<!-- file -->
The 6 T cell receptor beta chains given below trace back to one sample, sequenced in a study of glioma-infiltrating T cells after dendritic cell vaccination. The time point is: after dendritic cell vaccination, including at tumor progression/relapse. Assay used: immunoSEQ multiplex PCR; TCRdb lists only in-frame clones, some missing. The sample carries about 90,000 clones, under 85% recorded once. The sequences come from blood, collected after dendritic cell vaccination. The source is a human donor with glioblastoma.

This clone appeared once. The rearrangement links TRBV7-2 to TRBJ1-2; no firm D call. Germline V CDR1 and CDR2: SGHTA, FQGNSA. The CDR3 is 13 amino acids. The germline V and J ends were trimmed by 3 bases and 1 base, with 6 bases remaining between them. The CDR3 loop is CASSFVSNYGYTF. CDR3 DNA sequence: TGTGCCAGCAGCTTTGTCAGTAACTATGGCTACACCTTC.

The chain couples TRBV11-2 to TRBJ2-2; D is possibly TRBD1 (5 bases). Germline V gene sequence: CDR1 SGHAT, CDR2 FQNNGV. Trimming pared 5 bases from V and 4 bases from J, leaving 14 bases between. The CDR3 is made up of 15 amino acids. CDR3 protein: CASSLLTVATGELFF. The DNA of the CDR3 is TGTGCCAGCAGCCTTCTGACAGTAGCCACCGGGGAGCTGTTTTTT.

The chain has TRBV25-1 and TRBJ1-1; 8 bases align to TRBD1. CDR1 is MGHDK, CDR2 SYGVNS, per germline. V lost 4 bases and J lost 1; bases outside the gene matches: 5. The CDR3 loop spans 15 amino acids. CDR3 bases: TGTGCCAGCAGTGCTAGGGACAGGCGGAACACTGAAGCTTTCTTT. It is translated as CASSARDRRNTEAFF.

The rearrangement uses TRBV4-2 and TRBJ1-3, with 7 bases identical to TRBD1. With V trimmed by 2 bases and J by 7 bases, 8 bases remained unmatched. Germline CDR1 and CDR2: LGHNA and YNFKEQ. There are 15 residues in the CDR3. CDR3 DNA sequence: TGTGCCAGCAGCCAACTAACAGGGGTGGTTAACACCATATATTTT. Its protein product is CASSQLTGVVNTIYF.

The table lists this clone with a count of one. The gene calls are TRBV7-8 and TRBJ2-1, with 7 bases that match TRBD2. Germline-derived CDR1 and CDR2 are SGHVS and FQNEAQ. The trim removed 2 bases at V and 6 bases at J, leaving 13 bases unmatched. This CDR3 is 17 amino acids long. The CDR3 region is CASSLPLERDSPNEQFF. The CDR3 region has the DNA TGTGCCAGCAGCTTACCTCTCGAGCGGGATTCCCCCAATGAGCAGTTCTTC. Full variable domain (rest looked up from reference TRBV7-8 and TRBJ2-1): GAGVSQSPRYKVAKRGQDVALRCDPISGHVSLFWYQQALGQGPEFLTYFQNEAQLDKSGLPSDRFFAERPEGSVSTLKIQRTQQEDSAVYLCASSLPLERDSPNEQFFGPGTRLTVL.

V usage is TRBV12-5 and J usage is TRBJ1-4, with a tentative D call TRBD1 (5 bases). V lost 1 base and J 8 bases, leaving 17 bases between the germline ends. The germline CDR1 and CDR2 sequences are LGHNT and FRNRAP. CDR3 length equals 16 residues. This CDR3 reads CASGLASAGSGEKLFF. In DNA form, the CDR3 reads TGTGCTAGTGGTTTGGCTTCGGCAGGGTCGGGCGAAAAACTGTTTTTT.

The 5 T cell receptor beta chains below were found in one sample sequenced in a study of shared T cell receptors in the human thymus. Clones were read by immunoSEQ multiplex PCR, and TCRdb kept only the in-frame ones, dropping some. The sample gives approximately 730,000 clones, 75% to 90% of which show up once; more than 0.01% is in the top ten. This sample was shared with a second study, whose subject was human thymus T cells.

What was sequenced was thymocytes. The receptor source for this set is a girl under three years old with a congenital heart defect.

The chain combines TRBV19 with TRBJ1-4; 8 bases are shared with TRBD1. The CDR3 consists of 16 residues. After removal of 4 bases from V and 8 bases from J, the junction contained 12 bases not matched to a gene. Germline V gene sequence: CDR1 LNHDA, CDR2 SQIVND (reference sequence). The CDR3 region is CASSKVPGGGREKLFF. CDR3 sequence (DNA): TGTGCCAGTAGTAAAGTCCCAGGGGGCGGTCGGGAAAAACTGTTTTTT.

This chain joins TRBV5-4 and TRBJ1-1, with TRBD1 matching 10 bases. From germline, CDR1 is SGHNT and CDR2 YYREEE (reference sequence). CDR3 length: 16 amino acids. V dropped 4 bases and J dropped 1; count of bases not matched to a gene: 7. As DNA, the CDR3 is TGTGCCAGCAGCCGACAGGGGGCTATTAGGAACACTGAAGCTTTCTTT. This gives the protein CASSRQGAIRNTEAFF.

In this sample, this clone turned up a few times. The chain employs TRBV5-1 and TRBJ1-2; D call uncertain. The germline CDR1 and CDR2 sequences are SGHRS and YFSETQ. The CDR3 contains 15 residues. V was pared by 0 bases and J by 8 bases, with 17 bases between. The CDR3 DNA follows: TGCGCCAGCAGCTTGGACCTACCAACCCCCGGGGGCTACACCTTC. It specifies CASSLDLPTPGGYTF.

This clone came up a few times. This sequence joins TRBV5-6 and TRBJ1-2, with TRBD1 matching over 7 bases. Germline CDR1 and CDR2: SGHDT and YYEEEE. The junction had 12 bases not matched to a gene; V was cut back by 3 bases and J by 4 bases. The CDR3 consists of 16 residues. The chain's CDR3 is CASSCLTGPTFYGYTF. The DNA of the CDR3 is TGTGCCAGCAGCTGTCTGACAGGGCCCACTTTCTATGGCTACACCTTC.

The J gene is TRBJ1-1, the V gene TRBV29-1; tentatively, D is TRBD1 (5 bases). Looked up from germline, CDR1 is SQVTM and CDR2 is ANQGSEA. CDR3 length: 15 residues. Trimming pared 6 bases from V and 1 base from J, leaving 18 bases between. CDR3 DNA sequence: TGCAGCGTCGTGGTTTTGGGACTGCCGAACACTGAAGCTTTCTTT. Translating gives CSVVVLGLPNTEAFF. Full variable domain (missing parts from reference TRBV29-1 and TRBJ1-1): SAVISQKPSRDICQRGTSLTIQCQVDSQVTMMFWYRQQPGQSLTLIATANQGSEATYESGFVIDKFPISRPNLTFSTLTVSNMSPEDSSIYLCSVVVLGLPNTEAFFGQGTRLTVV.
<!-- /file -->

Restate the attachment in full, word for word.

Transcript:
The 6 T cell receptor beta chains given below trace back to one sample, sequenced in a study of glioma-infiltrating T cells after dendritic cell vaccination. The time point is: after dendritic cell vaccination, including at tumor progression/relapse. Assay used: immunoSEQ multiplex PCR; TCRdb lists only in-frame clones, some missing. The sample carries about 90,000 clones, under 85% recorded once. The sequences come from blood, collected after dendritic cell vaccination. The source is a human donor with glioblastoma.

This clone appeared once. The rearrangement links TRBV7-2 to TRBJ1-2; no firm D call. Germline V CDR1 and CDR2: SGHTA, FQGNSA. The CDR3 is 13 amino acids. The germline V and J ends were trimmed by 3 bases and 1 base, with 6 bases remaining between them. The CDR3 loop is CASSFVSNYGYTF. CDR3 DNA sequence: TGTGCCAGCAGCTTTGTCAGTAACTATGGCTACACCTTC.

The chain couples TRBV11-2 to TRBJ2-2; D is possibly TRBD1 (5 bases). Germline V gene sequence: CDR1 SGHAT, CDR2 FQNNGV. Trimming pared 5 bases from V and 4 bases from J, leaving 14 bases between. The CDR3 is made up of 15 amino acids. CDR3 protein: CASSLLTVATGELFF. The DNA of the CDR3 is TGTGCCAGCAGCCTTCTGACAGTAGCCACCGGGGAGCTGTTTTTT.

The chain has TRBV25-1 and TRBJ1-1; 8 bases align to TRBD1. CDR1 is MGHDK, CDR2 SYGVNS, per germline. V lost 4 bases and J lost 1; bases outside the gene matches: 5. The CDR3 loop spans 15 amino acids. CDR3 bases: TGTGCCAGCAGTGCTAGGGACAGGCGGAACACTGAAGCTTTCTTT. It is translated as CASSARDRRNTEAFF.

The rearrangement uses TRBV4-2 and TRBJ1-3, with 7 bases identical to TRBD1. With V trimmed by 2 bases and J by 7 bases, 8 bases remained unmatched. Germline CDR1 and CDR2: LGHNA and YNFKEQ. There are 15 residues in the CDR3. CDR3 DNA sequence: TGTGCCAGCAGCCAACTAACAGGGGTGGTTAACACCATATATTTT. Its protein product is CASSQLTGVVNTIYF.

The table lists this clone with a count of one. The gene calls are TRBV7-8 and TRBJ2-1, with 7 bases that match TRBD2. Germline-derived CDR1 and CDR2 are SGHVS and FQNEAQ. The trim removed 2 bases at V and 6 bases at J, leaving 13 bases unmatched. This CDR3 is 17 amino acids long. The CDR3 region is CASSLPLERDSPNEQFF. The CDR3 region has the DNA TGTGCCAGCAGCTTACCTCTCGAGCGGGATTCCCCCAATGAGCAGTTCTTC. Full variable domain (rest looked up from reference TRBV7-8 and TRBJ2-1): GAGVSQSPRYKVAKRGQDVALRCDPISGHVSLFWYQQALGQGPEFLTYFQNEAQLDKSGLPSDRFFAERPEGSVSTLKIQRTQQEDSAVYLCASSLPLERDSPNEQFFGPGTRLTVL.

V usage is TRBV12-5 and J usage is TRBJ1-4, with a tentative D call TRBD1 (5 bases). V lost 1 base and J 8 bases, leaving 17 bases between the germline ends. The germline CDR1 and CDR2 sequences are LGHNT and FRNRAP. CDR3 length equals 16 residues. This CDR3 reads CASGLASAGSGEKLFF. In DNA form, the CDR3 reads TGTGCTAGTGGTTTGGCTTCGGCAGGGTCGGGCGAAAAACTGTTTTTT.

The 5 T cell receptor beta chains below were found in one sample sequenced in a study of shared T cell receptors in the human thymus. Clones were read by immunoSEQ multiplex PCR, and TCRdb kept only the in-frame ones, dropping some. The sample gives approximately 730,000 clones, 75% to 90% of which show up once; more than 0.01% is in the top ten. This sample was shared with a second study, whose subject was human thymus T cells.

What was sequenced was thymocytes. The receptor source for this set is a girl under three years old with a congenital heart defect.

The chain combines TRBV19 with TRBJ1-4; 8 bases are shared with TRBD1. The CDR3 consists of 16 residues. After removal of 4 bases from V and 8 bases from J, the junction contained 12 bases not matched to a gene. Germline V gene sequence: CDR1 LNHDA, CDR2 SQIVND (reference sequence). The CDR3 region is CASSKVPGGGREKLFF. CDR3 sequence (DNA): TGTGCCAGTAGTAAAGTCCCAGGGGGCGGTCGGGAAAAACTGTTTTTT.

This chain joins TRBV5-4 and TRBJ1-1, with TRBD1 matching 10 bases. From germline, CDR1 is SGHNT and CDR2 YYREEE (reference sequence). CDR3 length: 16 amino acids. V dropped 4 bases and J dropped 1; count of bases not matched to a gene: 7. As DNA, the CDR3 is TGTGCCAGCAGCCGACAGGGGGCTATTAGGAACACTGAAGCTTTCTTT. This gives the protein CASSRQGAIRNTEAFF.

In this sample, this clone turned up a few times. The chain employs TRBV5-1 and TRBJ1-2; D call uncertain. The germline CDR1 and CDR2 sequences are SGHRS and YFSETQ. The CDR3 contains 15 residues. V was pared by 0 bases and J by 8 bases, with 17 bases between. The CDR3 DNA follows: TGCGCCAGCAGCTTGGACCTACCAACCCCCGGGGGCTACACCTTC. It specifies CASSLDLPTPGGYTF.

This clone came up a few times. This sequence joins TRBV5-6 and TRBJ1-2, with TRBD1 matching over 7 bases. Germline CDR1 and CDR2: SGHDT and YYEEEE. The junction had 12 bases not matched to a gene; V was cut back by 3 bases and J by 4 bases. The CDR3 consists of 16 residues. The chain's CDR3 is CASSCLTGPTFYGYTF. The DNA of the CDR3 is TGTGCCAGCAGCTGTCTGACAGGGCCCACTTTCTATGGCTACACCTTC.

The J gene is TRBJ1-1, the V gene TRBV29-1; tentatively, D is TRBD1 (5 bases). Looked up from germline, CDR1 is SQVTM and CDR2 is ANQGSEA. CDR3 length: 15 residues. Trimming pared 6 bases from V and 1 base from J, leaving 18 bases between. CDR3 DNA sequence: TGCAGCGTCGTGGTTTTGGGACTGCCGAACACTGAAGCTTTCTTT. Translating gives CSVVVLGLPNTEAFF. Full variable domain (missing parts from reference TRBV29-1 and TRBJ1-1): SAVISQKPSRDICQRGTSLTIQCQVDSQVTMMFWYRQQPGQSLTLIATANQGSEATYESGFVIDKFPISRPNLTFSTLTVSNMSPEDSSIYLCSVVVLGLPNTEAFFGQGTRLTVV.